7.The question before court is to what extent does the pre contractual negotiations affect the interpretation of a substantive contract. Every agreement of sale of a parcel of land is preceded by pre contractual negotiations that can be either written or oral, with the intentions of facilitating the conclusion of a contact. The intentions of the parties are then reduced into a written contract, which puts to an end the bargains between the parties and binds the parties with its terms and conditions. The Court of Appeal in Fidelity Commercial Bank Limited vs Kenya Grange Vehicle Industries Limited (2017) eKLR, held that:
8.The plaintiff claims that the words and conduct of the defendant, that is, the suit property would be used to construct a charitable institution and the promise of being a trustee in that institution, led her to execute the agreement of sale and effect transfer of the title to the suit property. To best explain the position taken by the plaintiff I reply on the case of Benjamin Ayiro Shiraku vs Fozia Mohammed (2012) eKLR where Havelock J (as he then was ) citing Denning LJ in the case of the Combe vs Combe (1951) 2 KB 215 stated that;
9.The parole evidence rule is a common law rule that aims to uphold this premise and preserve the integrity of written contracts by excluding extrinsic evidence. Where parties have agreed contractual terms in a written document, it is rational that matters which have not been explicitly included should not be interpreted as varying the terms of that contract. The rule has exceptions as discussed in Fidelity Commercial Bank Limited vs Kenya Grange Vehicle Industries Limited (supra),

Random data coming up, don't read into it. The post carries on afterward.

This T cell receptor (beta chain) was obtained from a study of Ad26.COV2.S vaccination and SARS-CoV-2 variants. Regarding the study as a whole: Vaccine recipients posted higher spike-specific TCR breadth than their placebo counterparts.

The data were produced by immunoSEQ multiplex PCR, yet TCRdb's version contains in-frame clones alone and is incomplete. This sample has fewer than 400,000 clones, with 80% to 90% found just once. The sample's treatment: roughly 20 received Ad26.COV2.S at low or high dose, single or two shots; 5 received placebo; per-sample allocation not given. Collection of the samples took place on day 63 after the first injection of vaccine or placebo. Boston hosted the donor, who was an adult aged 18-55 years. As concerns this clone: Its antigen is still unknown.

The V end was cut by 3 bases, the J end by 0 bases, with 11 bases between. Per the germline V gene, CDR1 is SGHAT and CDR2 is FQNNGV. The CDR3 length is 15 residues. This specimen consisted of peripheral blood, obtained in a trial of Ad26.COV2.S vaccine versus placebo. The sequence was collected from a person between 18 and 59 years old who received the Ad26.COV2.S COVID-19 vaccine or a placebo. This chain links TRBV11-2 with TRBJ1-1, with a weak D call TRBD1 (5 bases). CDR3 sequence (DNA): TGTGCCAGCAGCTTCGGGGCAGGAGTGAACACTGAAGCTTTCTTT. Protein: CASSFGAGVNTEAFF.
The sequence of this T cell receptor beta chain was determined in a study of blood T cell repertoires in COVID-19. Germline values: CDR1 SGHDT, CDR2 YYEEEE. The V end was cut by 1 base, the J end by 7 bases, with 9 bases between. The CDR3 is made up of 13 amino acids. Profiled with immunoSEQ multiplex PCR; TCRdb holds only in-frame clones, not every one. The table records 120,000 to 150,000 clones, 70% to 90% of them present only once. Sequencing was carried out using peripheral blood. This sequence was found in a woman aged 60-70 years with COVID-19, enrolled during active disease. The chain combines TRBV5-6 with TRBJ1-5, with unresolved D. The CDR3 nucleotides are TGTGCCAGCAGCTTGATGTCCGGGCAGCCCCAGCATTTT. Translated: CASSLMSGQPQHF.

11.The mere statements by the plaintiff that she had an oral agreement with the defendant prior to executing the agreement of sale, as a matter of law is inadmissible. The plaintiff must first establish to court, though evidence the existence of the oral agreement between herself and the defendant. There has been no evidence, presented before court that would warrant the plaintiff to seek refuge under the exceptions of the parole evidence rule. The court finds that by executing the agreement of sale dated March 14, 2008, the parties chose not to give their prior negotiations contractual force and instead they reached an agreement and documented it.
12.On the issue lack of consent from the land control board, the determination found in a similar case concerning the same parties that is, HCC No 287 of 2009, Emma Too & Anor vs Veronica Too & Others would apply mutatis mutandi. The court finds that the same was not agricultural land and the consent was not required. For these reasons, I consider no merit in the plaint dated March 12, 2014 and I dismiss the plaintiff’s case with costs to the defendant.It is so ordered.